New microbial model explains observed relationship between heterotrophic respiration and temperature.
This study developed a new model of microbial soil decomposition that successfully captured the changing relationship between temperature and microbial respiration during the growing season. The scientists showed that the soil microbial response to plant inputs depends on the nitrogen content of the added plant material.
The team developed a new model for predicting soil response to changes in soil temperature, moisture, plant inputs, and stoichiometry. This model is simple and based on well-defined physical and biological properties and could be developed to model microbial activity at larger scales.
Microorganisms that grow in the soil, like bacteria and fungi, affect how much carbon resides in the soil and how much is released to the atmosphere as CO2. Mathematical models used to make climate change predictions often struggle to capture the activity of soil microbes in realistic ways. This study uses well-established descriptions of water and temperature effects on soil microbes to predict rate of carbon and nitrogen cycling in the soil. The new model (called the Dual Arrhenius Michaelis-Menten–Microbial Carbon and Nitrogen Physiology, or DAMM-MCNiP), reproduces the changing relationship between temperature and microbial respiration during the growing season. The study also shows using a theoretical addition of root secretions that the microbial response depends on the nitrogen content of the added plant material. This model is simple and based on well-defined physical and biological properties and could be developed to model microbial activity at larger scales.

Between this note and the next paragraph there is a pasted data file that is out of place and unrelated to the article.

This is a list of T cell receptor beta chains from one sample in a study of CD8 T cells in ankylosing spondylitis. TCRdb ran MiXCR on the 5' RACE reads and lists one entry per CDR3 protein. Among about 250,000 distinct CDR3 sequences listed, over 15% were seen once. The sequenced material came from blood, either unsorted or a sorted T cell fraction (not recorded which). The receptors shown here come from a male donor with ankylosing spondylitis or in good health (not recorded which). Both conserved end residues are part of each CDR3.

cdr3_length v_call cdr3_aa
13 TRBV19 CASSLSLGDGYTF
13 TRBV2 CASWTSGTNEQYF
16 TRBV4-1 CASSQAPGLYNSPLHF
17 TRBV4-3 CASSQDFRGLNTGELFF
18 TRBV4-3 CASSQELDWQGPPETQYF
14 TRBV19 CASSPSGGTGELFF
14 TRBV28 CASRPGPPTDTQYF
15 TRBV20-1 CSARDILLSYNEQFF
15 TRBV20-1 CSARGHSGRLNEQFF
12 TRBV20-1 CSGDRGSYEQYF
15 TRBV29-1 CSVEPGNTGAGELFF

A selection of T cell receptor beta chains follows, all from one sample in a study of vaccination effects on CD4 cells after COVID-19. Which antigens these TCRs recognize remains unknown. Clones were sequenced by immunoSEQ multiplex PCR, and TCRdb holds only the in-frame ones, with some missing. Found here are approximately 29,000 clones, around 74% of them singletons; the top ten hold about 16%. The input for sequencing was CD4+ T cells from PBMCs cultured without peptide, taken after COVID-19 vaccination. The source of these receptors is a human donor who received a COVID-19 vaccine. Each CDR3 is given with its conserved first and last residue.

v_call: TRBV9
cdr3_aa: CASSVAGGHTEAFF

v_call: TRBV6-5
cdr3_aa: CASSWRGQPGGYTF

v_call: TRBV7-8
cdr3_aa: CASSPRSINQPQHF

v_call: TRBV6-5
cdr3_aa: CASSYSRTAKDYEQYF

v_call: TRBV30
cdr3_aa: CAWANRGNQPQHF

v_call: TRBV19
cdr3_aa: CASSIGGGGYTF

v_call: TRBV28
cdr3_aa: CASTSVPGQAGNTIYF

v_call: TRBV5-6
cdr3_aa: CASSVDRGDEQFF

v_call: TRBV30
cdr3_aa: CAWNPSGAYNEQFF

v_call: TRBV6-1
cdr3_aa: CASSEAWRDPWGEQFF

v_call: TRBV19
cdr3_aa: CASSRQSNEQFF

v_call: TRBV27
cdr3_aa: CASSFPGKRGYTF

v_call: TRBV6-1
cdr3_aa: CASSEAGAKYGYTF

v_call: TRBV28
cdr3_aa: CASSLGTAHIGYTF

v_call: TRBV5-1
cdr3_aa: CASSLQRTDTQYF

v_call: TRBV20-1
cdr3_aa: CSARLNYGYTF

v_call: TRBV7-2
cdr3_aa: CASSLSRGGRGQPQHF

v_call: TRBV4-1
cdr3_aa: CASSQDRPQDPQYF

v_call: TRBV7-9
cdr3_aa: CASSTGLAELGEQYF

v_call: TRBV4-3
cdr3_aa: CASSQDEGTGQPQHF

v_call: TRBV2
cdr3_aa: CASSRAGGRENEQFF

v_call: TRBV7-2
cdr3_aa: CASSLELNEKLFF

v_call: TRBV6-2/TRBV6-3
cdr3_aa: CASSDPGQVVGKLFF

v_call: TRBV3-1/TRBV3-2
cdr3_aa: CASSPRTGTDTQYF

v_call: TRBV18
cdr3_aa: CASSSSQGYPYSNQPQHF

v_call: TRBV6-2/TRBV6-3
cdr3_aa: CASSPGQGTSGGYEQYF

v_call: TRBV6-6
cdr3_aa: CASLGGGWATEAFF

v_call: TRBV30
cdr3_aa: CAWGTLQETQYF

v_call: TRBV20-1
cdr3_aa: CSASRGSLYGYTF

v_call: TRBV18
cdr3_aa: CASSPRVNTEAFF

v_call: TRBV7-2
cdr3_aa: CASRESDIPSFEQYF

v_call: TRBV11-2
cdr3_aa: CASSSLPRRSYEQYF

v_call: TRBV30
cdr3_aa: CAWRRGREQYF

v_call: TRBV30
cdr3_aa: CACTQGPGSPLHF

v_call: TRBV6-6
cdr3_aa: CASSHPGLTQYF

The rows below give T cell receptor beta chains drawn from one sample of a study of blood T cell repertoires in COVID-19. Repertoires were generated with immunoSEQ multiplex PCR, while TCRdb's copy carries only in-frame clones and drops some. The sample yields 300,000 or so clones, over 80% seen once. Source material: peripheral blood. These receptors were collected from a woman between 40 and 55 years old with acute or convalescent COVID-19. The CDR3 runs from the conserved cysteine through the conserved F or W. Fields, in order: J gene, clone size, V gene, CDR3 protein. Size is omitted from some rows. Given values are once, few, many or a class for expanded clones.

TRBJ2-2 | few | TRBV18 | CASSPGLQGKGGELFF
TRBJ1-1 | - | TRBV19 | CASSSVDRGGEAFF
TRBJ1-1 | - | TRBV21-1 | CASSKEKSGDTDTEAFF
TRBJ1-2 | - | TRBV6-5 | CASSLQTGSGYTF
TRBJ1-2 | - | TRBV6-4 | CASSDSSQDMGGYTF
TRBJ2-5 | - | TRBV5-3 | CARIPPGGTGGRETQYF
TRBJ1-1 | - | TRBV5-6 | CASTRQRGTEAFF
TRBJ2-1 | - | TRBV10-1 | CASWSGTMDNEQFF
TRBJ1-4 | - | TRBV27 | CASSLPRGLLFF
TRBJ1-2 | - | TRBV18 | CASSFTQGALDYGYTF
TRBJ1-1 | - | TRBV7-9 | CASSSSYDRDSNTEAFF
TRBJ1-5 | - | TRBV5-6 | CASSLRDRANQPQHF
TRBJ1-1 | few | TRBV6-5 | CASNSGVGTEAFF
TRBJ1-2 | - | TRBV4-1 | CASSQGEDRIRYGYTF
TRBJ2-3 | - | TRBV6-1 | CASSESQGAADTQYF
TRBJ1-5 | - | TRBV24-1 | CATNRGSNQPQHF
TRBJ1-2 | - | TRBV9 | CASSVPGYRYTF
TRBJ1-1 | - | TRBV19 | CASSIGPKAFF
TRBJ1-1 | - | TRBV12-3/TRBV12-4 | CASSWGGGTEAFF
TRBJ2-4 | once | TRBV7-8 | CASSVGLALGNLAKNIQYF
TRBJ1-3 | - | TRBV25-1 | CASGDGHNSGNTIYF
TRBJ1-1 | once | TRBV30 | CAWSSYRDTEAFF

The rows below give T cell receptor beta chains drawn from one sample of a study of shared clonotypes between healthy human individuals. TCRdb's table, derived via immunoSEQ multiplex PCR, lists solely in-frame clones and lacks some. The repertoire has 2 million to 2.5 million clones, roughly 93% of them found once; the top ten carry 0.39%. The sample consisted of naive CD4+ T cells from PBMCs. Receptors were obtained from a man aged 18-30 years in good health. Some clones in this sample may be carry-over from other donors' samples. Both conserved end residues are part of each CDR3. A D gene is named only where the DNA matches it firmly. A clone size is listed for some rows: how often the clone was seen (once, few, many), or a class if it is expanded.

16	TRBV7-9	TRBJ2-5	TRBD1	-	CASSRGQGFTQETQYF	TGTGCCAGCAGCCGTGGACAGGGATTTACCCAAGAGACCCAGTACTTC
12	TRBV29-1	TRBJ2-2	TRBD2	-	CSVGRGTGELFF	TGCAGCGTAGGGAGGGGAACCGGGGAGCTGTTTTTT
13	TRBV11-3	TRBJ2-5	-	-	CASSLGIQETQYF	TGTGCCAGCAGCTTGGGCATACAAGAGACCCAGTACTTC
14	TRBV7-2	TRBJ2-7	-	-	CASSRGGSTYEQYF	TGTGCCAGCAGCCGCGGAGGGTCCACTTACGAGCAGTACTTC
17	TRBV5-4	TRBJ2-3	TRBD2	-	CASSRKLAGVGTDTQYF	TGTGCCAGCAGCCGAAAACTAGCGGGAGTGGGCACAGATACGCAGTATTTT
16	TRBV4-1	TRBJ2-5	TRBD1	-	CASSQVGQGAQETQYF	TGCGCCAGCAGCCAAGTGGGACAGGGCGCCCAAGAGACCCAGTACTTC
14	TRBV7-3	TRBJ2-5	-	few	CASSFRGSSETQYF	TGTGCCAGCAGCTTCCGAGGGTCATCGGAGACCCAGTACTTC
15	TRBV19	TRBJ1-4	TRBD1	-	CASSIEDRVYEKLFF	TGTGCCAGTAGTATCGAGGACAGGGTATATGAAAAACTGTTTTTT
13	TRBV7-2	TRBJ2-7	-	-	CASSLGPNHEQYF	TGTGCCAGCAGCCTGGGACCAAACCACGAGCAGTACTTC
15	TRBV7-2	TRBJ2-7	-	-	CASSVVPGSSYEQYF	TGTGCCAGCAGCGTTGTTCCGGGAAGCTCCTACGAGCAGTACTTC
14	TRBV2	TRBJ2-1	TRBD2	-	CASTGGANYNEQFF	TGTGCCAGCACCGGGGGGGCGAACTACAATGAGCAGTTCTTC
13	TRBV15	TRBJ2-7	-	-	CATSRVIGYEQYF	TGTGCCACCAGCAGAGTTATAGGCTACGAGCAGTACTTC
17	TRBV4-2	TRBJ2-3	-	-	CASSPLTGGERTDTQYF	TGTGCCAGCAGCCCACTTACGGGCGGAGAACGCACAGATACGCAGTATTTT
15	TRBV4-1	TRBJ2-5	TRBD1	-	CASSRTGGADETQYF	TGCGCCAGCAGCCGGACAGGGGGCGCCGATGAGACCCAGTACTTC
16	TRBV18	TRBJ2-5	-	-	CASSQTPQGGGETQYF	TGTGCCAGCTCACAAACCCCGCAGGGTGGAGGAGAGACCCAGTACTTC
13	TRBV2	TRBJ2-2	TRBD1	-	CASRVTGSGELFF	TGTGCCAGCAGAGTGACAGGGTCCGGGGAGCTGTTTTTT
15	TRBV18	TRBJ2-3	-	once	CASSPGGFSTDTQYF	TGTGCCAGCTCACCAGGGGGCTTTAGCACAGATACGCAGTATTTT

BER Program Manager
Terrestrial Ecosystem Science, SC-23.1
Adrien Finzi and Rose Abramoff
Boston University and Lawrence Berkeley National Laboratory
email@example.com and firstname.lastname@example.org
U.S. Department of Energy, grants DE-SC0006916, DE-SC0012288, and DE-AC02-05CH11231; National Science Foundation (DEB 1237491); U.S. Department of Agriculture grant 2014-67003-22073; and American Association of University Women Doctoral Dissertation Fellowship.
Abramoff, R.Z., E.A. Davidson, A.C. Finzi. “A parsimonious modular approach to building a mechanistic belowground carbon and nitrogen model.” JGR Biogeosciences 122(9), 2418–2434 (2017). [DOI:10.1002/2017JG003796].
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